Report: South Yemen separatists reject Riyadh Agreement
According to a report by Houthi-affiliated news site, Uprising Today, the Southern Transitional Council (STC) stated yesterday that it is “no longer bound to implement the Riyadh agreement, especially after Hadi’s government renounced its obligations under the agreement”.
In rejecting the power-sharing deal, overseen by the Saudis, between the government of exiled President Abd Rabbuh Mansur Hadi and the UAE-supported STC, the latter has reaffirmed its determination in establishing a revived independent South Yemen state, which existed from 1967 until the unification of the country in 1990.
The President of the STC, Aidarous Al-Zubaidi is said to have confirmed during a meeting with council members that the southern state “has become a reality”, calling for official recognition by the international community. Viewing the Riyadh Agreement as a victory for the STC, Al-Zubaidi emphasised that it had “strengthened the southern issue and contributed to the world’s recognition” of the STC and the people it claims to represent.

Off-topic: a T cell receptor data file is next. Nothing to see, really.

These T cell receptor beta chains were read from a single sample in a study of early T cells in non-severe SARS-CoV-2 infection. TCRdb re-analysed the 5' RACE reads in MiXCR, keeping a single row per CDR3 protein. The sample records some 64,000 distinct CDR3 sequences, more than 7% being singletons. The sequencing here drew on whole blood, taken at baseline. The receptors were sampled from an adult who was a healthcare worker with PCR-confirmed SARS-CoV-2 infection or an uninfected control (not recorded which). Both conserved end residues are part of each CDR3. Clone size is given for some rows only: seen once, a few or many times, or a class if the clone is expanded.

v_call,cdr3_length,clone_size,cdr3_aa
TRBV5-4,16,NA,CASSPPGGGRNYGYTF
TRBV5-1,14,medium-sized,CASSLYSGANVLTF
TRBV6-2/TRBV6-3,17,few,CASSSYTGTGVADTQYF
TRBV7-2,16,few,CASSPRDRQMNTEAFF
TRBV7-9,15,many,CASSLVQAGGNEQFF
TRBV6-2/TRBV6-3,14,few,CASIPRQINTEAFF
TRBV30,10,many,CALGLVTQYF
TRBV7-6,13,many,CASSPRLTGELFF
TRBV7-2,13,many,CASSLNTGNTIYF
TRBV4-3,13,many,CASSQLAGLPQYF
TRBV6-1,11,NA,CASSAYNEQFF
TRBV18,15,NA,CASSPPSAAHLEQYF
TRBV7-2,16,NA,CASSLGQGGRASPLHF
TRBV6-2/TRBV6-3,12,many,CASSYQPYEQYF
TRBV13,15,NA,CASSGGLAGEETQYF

However, the UK spokesperson for the STC, Saleh Al-Noud, dismissed the reports, telling MEMO it is “certainly not the case. The STC still intends to honour the Riyadh Agreement”.
In addition to the report that internationally recognised Yemen President Hadi has backed away from the deal, southern Yemeni writer Wadah Bin Atayyh has accused his government of being behind the spate of assassinations in the contested port city of Aden. “100 days since the expulsion of Hadi’s government, we have not heard of any assassinations and days after they returned back, the assassinations returned to Aden,” Bin Atayyh wrote in a tweet yesterday referring to the STC’s seizure of the city in August, which had to be relinquished to the Hadi government as part of the troubled agreement.
“The assassination of the director of criminal investigation department in Mansoura district, Salah al-Hujaili, today in front of his house and the escape of the perpetrators is a dangerous sign,” he added.
According to UN reports, between 2015 and 2019, there have been more than 100 assassinations in the south of Yemen.